Turn Alongside Your Words[This article is part of the series, Turntables]
In the previous article, Turn Using Knowledge, we’ve discussed that it’s possible to believe in God without possessing a saving faith, as demons do. True faith, which comes from God, is on the inside of us and must show itself on the outside of us through works, such as repentance. In this article, we move on to a discussion, whereas works and profession are both present, yet an internal change is missing. Repentance is ultimately a matter of the heart. It is not enough to simply declare that Jesus is Lord; we must submit to him as Lord.
Few passages in the Bible, if any, are more scary than this one—Matthew 7:21-23.
Not everyone who says to me, “Lord, Lord,” will enter the kingdom of heaven, but the one who does the will of my Father who is in heaven. On that day many will say to me, “Lord, Lord, did we not prophesy in your name, and cast out demons in your name, and do many mighty works in your name?” And then will I declare to them, “I never knew you; depart from me, you workers of lawlessness.” (ESV)
On a lighter note, I’ve always pictured the Office scene where Michael Scott “declares bankruptcy” by standing in the middle of the office to shout, “I DECLARE…… BANKRUPTCY!!!!” Oscar provides correction by explaining that you can’t just say the word bankruptcy and expect anything to happen. Michael responds, “I didn’t say it; I declared it.”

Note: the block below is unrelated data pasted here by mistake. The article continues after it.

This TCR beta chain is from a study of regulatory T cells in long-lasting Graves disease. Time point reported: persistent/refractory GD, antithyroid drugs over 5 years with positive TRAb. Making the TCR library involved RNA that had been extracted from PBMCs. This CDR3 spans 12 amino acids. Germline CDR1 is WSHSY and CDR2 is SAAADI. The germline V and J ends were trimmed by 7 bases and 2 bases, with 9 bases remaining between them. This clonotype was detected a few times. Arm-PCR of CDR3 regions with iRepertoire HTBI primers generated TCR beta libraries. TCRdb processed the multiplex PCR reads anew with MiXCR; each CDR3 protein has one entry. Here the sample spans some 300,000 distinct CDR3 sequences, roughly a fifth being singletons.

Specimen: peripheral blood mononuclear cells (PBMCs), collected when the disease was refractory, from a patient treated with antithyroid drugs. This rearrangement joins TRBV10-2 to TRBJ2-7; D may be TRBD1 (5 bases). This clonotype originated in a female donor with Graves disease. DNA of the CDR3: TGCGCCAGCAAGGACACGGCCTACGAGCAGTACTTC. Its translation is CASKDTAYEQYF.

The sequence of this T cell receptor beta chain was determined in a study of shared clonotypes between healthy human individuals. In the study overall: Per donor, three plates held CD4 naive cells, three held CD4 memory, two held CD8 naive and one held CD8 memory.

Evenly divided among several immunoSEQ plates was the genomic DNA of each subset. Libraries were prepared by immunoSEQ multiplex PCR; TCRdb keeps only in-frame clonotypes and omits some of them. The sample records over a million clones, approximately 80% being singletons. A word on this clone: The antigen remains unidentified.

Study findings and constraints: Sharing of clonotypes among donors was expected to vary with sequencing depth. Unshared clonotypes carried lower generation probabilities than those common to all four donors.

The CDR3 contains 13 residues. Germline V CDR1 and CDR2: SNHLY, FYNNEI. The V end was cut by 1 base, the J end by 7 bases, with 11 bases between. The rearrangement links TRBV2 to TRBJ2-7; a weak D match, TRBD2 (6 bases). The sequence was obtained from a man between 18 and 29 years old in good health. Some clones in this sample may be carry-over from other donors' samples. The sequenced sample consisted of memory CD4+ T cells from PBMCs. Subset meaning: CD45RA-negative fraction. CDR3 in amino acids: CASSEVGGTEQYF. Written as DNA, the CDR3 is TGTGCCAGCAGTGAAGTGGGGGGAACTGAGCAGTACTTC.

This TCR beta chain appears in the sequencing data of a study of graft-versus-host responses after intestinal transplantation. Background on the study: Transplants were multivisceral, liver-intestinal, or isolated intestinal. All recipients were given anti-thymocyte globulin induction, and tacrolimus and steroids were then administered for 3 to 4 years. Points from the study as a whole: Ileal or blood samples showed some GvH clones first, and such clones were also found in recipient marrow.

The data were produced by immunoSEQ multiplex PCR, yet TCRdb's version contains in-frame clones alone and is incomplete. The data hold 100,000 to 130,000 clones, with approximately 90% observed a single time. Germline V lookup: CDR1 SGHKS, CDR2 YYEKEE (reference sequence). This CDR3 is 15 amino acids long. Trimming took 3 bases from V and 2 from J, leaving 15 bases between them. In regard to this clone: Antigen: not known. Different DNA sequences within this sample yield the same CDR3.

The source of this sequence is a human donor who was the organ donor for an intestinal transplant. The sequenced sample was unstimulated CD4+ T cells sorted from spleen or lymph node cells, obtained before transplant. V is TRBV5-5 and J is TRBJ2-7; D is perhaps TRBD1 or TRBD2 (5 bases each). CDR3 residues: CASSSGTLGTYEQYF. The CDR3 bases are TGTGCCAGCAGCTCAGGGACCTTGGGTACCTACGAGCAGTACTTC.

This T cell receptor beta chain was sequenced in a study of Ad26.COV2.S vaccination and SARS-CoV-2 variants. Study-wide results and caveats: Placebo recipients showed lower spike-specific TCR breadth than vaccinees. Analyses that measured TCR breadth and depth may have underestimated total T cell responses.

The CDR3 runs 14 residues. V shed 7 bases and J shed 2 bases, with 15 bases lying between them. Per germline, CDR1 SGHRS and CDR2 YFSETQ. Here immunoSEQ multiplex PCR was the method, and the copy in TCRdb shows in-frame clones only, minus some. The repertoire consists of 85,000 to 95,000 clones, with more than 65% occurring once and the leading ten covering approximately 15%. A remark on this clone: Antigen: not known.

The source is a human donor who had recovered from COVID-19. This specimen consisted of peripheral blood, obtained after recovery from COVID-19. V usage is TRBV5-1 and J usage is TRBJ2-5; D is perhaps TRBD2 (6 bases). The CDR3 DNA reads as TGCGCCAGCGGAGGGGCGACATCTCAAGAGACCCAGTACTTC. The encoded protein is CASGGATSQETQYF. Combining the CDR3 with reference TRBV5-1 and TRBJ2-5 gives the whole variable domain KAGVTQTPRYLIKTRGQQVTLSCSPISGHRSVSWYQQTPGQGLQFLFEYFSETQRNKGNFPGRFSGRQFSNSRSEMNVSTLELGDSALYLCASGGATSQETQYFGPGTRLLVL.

That Office scene is a great example of what the spirit of Matthew 7:21 is. Confession does not equal possession. Just because you call Jesus your Lord doesn’t mean that he really is.
So what do we do with this? Well, I would submit that we must examine our heart. It’s possible to simply go through the motions. Are the words that we speak lining up with what’s really on the inside? Is our profession (words) reflecting a true possession (faith)? Are the works that we do merely external, or are they done out of a genuine relationship with Jesus? Repentance is not just an external work; it involves the heart. When we use the word repentance we must involve the mind and heart as well.
This stuff should feel challenging. It’s one thing to preach it and agree with it, and another to live it out. If we are going to preach a message of repentance, we must actually turn from our sin habits. “You then who teach others, do you not teach yourself? While you preach against stealing, do you steal? You who say that one must not commit adultery, do you commit adultery? You who abhor idols, do you rob temples?” (Romans 2:21–22).
Jesus’ words in Matthew 7 are challenging. What he did was expose a false follower. Many false disciples exist. People today claim to know God, follow God, perform miracles, cast visions, and spread teachings that are not from God. They show outward works, but lack a true relationship with God. These people can often be identified by the fruit their life is producing. As for those who produce bad fruit, Jesus sends them away.